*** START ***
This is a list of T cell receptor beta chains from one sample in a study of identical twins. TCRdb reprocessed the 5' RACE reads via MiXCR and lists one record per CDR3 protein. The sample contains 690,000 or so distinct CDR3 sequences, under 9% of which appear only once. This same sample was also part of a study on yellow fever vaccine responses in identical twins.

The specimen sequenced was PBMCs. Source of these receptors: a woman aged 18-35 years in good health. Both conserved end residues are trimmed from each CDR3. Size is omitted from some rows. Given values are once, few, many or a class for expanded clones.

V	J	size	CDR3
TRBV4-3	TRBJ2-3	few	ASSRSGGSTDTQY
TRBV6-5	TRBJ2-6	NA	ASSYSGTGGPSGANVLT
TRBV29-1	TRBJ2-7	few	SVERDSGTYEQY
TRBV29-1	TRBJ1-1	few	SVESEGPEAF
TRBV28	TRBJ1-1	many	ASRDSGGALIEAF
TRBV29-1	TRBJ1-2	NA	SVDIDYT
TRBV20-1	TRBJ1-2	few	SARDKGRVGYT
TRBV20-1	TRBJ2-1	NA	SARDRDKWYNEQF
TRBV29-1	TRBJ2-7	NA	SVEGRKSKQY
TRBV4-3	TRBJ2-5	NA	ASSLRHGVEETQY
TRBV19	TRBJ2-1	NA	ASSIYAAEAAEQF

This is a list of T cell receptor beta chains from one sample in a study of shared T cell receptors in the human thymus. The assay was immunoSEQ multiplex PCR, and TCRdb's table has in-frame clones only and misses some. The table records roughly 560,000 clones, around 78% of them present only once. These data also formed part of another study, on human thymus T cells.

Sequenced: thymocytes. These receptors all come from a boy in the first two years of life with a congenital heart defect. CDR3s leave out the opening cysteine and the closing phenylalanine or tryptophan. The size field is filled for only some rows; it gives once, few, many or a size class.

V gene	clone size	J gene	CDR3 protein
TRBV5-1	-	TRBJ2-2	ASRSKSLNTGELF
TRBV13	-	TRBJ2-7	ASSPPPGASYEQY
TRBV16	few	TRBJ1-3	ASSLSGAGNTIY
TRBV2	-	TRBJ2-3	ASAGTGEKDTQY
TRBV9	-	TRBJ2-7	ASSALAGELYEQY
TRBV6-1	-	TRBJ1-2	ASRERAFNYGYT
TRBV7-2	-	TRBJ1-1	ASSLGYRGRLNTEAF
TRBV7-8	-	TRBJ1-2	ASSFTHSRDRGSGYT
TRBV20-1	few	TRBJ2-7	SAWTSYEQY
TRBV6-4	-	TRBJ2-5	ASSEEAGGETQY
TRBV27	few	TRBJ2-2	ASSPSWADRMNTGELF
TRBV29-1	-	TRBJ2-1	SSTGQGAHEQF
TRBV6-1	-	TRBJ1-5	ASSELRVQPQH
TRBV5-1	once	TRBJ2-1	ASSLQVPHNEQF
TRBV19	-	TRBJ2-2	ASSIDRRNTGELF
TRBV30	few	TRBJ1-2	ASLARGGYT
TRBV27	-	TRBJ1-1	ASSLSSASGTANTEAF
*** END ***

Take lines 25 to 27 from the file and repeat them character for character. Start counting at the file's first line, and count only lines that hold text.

TRBV7-8	-	TRBJ1-2	ASSFTHSRDRGSGYT
TRBV20-1	few	TRBJ2-7	SAWTSYEQY
TRBV6-4	-	TRBJ2-5	ASSEEAGGETQY